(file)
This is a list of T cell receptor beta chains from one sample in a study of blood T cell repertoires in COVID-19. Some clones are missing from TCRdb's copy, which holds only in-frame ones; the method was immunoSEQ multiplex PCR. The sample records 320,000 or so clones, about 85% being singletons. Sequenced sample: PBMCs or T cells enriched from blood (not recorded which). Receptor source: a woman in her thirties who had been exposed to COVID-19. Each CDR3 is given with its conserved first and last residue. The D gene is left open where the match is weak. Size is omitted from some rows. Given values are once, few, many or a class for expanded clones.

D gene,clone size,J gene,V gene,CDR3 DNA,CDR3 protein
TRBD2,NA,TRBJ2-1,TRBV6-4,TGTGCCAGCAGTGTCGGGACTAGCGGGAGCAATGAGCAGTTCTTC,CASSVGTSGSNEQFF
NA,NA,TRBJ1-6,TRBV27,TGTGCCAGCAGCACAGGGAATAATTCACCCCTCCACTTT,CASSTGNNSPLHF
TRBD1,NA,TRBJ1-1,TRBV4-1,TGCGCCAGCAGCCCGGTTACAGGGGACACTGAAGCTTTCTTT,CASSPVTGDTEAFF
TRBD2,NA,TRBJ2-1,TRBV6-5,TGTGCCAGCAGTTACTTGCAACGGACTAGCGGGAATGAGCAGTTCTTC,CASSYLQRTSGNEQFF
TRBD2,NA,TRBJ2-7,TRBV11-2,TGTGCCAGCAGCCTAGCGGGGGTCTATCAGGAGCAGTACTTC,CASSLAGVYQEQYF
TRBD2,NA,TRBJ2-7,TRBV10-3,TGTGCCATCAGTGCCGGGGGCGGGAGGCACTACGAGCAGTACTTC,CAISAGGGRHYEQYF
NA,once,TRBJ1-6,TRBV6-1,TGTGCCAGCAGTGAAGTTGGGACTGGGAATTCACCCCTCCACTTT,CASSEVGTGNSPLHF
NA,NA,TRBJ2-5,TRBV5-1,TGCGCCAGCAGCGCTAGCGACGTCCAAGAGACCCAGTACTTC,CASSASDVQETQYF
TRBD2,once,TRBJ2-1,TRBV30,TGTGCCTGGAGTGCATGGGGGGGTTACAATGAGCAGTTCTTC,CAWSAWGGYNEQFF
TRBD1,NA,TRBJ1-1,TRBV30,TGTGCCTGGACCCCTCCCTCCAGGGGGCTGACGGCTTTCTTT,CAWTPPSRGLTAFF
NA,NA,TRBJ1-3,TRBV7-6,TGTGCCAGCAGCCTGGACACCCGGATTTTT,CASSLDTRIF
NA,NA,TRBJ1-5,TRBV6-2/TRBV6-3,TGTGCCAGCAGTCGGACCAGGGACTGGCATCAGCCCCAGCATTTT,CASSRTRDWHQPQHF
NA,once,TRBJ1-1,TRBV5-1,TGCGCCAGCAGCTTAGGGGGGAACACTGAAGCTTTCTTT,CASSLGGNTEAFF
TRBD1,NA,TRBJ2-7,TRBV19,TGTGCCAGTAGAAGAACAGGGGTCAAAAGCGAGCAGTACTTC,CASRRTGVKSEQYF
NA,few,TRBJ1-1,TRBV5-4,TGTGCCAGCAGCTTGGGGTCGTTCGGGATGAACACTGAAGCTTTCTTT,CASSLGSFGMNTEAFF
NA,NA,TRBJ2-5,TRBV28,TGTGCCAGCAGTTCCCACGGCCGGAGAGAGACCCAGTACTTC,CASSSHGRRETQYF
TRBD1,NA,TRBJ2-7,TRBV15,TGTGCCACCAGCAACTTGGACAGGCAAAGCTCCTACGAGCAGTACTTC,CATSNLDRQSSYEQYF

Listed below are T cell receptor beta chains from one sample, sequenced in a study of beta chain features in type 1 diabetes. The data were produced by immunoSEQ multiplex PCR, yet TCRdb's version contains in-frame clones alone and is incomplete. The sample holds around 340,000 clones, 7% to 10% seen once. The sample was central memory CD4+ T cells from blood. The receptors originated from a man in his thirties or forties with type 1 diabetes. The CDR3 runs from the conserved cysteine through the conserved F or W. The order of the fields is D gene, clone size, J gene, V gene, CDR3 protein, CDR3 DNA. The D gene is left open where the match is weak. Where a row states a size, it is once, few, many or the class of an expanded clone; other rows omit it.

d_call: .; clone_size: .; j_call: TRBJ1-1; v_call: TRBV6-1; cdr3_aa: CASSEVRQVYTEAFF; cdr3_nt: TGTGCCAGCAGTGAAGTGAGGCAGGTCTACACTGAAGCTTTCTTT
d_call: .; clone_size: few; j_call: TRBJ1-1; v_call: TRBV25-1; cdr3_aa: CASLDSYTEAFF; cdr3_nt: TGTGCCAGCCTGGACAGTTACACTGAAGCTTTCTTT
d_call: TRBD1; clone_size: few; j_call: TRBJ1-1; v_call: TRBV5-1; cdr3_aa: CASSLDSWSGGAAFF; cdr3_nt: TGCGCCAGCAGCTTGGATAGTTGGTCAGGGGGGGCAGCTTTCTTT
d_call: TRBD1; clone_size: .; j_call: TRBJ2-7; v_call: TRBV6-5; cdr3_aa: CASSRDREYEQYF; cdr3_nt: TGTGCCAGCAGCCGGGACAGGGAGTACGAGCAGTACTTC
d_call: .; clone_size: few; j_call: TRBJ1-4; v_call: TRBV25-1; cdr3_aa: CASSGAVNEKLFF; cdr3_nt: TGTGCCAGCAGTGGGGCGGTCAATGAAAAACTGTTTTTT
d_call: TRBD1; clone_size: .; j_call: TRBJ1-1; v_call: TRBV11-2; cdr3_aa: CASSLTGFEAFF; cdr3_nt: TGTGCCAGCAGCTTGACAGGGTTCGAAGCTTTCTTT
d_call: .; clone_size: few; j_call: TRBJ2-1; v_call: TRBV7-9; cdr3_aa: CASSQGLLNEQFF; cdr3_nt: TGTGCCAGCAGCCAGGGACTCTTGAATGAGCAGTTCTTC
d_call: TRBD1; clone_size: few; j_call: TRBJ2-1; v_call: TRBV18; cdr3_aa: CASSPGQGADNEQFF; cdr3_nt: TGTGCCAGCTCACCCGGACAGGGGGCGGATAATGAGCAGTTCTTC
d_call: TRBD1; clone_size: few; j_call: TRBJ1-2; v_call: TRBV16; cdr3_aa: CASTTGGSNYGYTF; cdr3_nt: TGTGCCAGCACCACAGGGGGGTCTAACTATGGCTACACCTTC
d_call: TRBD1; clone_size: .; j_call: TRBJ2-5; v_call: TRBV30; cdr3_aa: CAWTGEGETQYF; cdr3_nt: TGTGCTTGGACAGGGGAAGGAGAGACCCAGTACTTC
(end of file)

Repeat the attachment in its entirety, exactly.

This is a list of T cell receptor beta chains from one sample in a study of blood T cell repertoires in COVID-19. Some clones are missing from TCRdb's copy, which holds only in-frame ones; the method was immunoSEQ multiplex PCR. The sample records 320,000 or so clones, about 85% being singletons. Sequenced sample: PBMCs or T cells enriched from blood (not recorded which). Receptor source: a woman in her thirties who had been exposed to COVID-19. Each CDR3 is given with its conserved first and last residue. The D gene is left open where the match is weak. Size is omitted from some rows. Given values are once, few, many or a class for expanded clones.

D gene,clone size,J gene,V gene,CDR3 DNA,CDR3 protein
TRBD2,NA,TRBJ2-1,TRBV6-4,TGTGCCAGCAGTGTCGGGACTAGCGGGAGCAATGAGCAGTTCTTC,CASSVGTSGSNEQFF
NA,NA,TRBJ1-6,TRBV27,TGTGCCAGCAGCACAGGGAATAATTCACCCCTCCACTTT,CASSTGNNSPLHF
TRBD1,NA,TRBJ1-1,TRBV4-1,TGCGCCAGCAGCCCGGTTACAGGGGACACTGAAGCTTTCTTT,CASSPVTGDTEAFF
TRBD2,NA,TRBJ2-1,TRBV6-5,TGTGCCAGCAGTTACTTGCAACGGACTAGCGGGAATGAGCAGTTCTTC,CASSYLQRTSGNEQFF
TRBD2,NA,TRBJ2-7,TRBV11-2,TGTGCCAGCAGCCTAGCGGGGGTCTATCAGGAGCAGTACTTC,CASSLAGVYQEQYF
TRBD2,NA,TRBJ2-7,TRBV10-3,TGTGCCATCAGTGCCGGGGGCGGGAGGCACTACGAGCAGTACTTC,CAISAGGGRHYEQYF
NA,once,TRBJ1-6,TRBV6-1,TGTGCCAGCAGTGAAGTTGGGACTGGGAATTCACCCCTCCACTTT,CASSEVGTGNSPLHF
NA,NA,TRBJ2-5,TRBV5-1,TGCGCCAGCAGCGCTAGCGACGTCCAAGAGACCCAGTACTTC,CASSASDVQETQYF
TRBD2,once,TRBJ2-1,TRBV30,TGTGCCTGGAGTGCATGGGGGGGTTACAATGAGCAGTTCTTC,CAWSAWGGYNEQFF
TRBD1,NA,TRBJ1-1,TRBV30,TGTGCCTGGACCCCTCCCTCCAGGGGGCTGACGGCTTTCTTT,CAWTPPSRGLTAFF
NA,NA,TRBJ1-3,TRBV7-6,TGTGCCAGCAGCCTGGACACCCGGATTTTT,CASSLDTRIF
NA,NA,TRBJ1-5,TRBV6-2/TRBV6-3,TGTGCCAGCAGTCGGACCAGGGACTGGCATCAGCCCCAGCATTTT,CASSRTRDWHQPQHF
NA,once,TRBJ1-1,TRBV5-1,TGCGCCAGCAGCTTAGGGGGGAACACTGAAGCTTTCTTT,CASSLGGNTEAFF
TRBD1,NA,TRBJ2-7,TRBV19,TGTGCCAGTAGAAGAACAGGGGTCAAAAGCGAGCAGTACTTC,CASRRTGVKSEQYF
NA,few,TRBJ1-1,TRBV5-4,TGTGCCAGCAGCTTGGGGTCGTTCGGGATGAACACTGAAGCTTTCTTT,CASSLGSFGMNTEAFF
NA,NA,TRBJ2-5,TRBV28,TGTGCCAGCAGTTCCCACGGCCGGAGAGAGACCCAGTACTTC,CASSSHGRRETQYF
TRBD1,NA,TRBJ2-7,TRBV15,TGTGCCACCAGCAACTTGGACAGGCAAAGCTCCTACGAGCAGTACTTC,CATSNLDRQSSYEQYF

Listed below are T cell receptor beta chains from one sample, sequenced in a study of beta chain features in type 1 diabetes. The data were produced by immunoSEQ multiplex PCR, yet TCRdb's version contains in-frame clones alone and is incomplete. The sample holds around 340,000 clones, 7% to 10% seen once. The sample was central memory CD4+ T cells from blood. The receptors originated from a man in his thirties or forties with type 1 diabetes. The CDR3 runs from the conserved cysteine through the conserved F or W. The order of the fields is D gene, clone size, J gene, V gene, CDR3 protein, CDR3 DNA. The D gene is left open where the match is weak. Where a row states a size, it is once, few, many or the class of an expanded clone; other rows omit it.

d_call: .; clone_size: .; j_call: TRBJ1-1; v_call: TRBV6-1; cdr3_aa: CASSEVRQVYTEAFF; cdr3_nt: TGTGCCAGCAGTGAAGTGAGGCAGGTCTACACTGAAGCTTTCTTT
d_call: .; clone_size: few; j_call: TRBJ1-1; v_call: TRBV25-1; cdr3_aa: CASLDSYTEAFF; cdr3_nt: TGTGCCAGCCTGGACAGTTACACTGAAGCTTTCTTT
d_call: TRBD1; clone_size: few; j_call: TRBJ1-1; v_call: TRBV5-1; cdr3_aa: CASSLDSWSGGAAFF; cdr3_nt: TGCGCCAGCAGCTTGGATAGTTGGTCAGGGGGGGCAGCTTTCTTT
d_call: TRBD1; clone_size: .; j_call: TRBJ2-7; v_call: TRBV6-5; cdr3_aa: CASSRDREYEQYF; cdr3_nt: TGTGCCAGCAGCCGGGACAGGGAGTACGAGCAGTACTTC
d_call: .; clone_size: few; j_call: TRBJ1-4; v_call: TRBV25-1; cdr3_aa: CASSGAVNEKLFF; cdr3_nt: TGTGCCAGCAGTGGGGCGGTCAATGAAAAACTGTTTTTT
d_call: TRBD1; clone_size: .; j_call: TRBJ1-1; v_call: TRBV11-2; cdr3_aa: CASSLTGFEAFF; cdr3_nt: TGTGCCAGCAGCTTGACAGGGTTCGAAGCTTTCTTT
d_call: .; clone_size: few; j_call: TRBJ2-1; v_call: TRBV7-9; cdr3_aa: CASSQGLLNEQFF; cdr3_nt: TGTGCCAGCAGCCAGGGACTCTTGAATGAGCAGTTCTTC
d_call: TRBD1; clone_size: few; j_call: TRBJ2-1; v_call: TRBV18; cdr3_aa: CASSPGQGADNEQFF; cdr3_nt: TGTGCCAGCTCACCCGGACAGGGGGCGGATAATGAGCAGTTCTTC
d_call: TRBD1; clone_size: few; j_call: TRBJ1-2; v_call: TRBV16; cdr3_aa: CASTTGGSNYGYTF; cdr3_nt: TGTGCCAGCACCACAGGGGGGTCTAACTATGGCTACACCTTC
d_call: TRBD1; clone_size: .; j_call: TRBJ2-5; v_call: TRBV30; cdr3_aa: CAWTGEGETQYF; cdr3_nt: TGTGCTTGGACAGGGGAAGGAGAGACCCAGTACTTC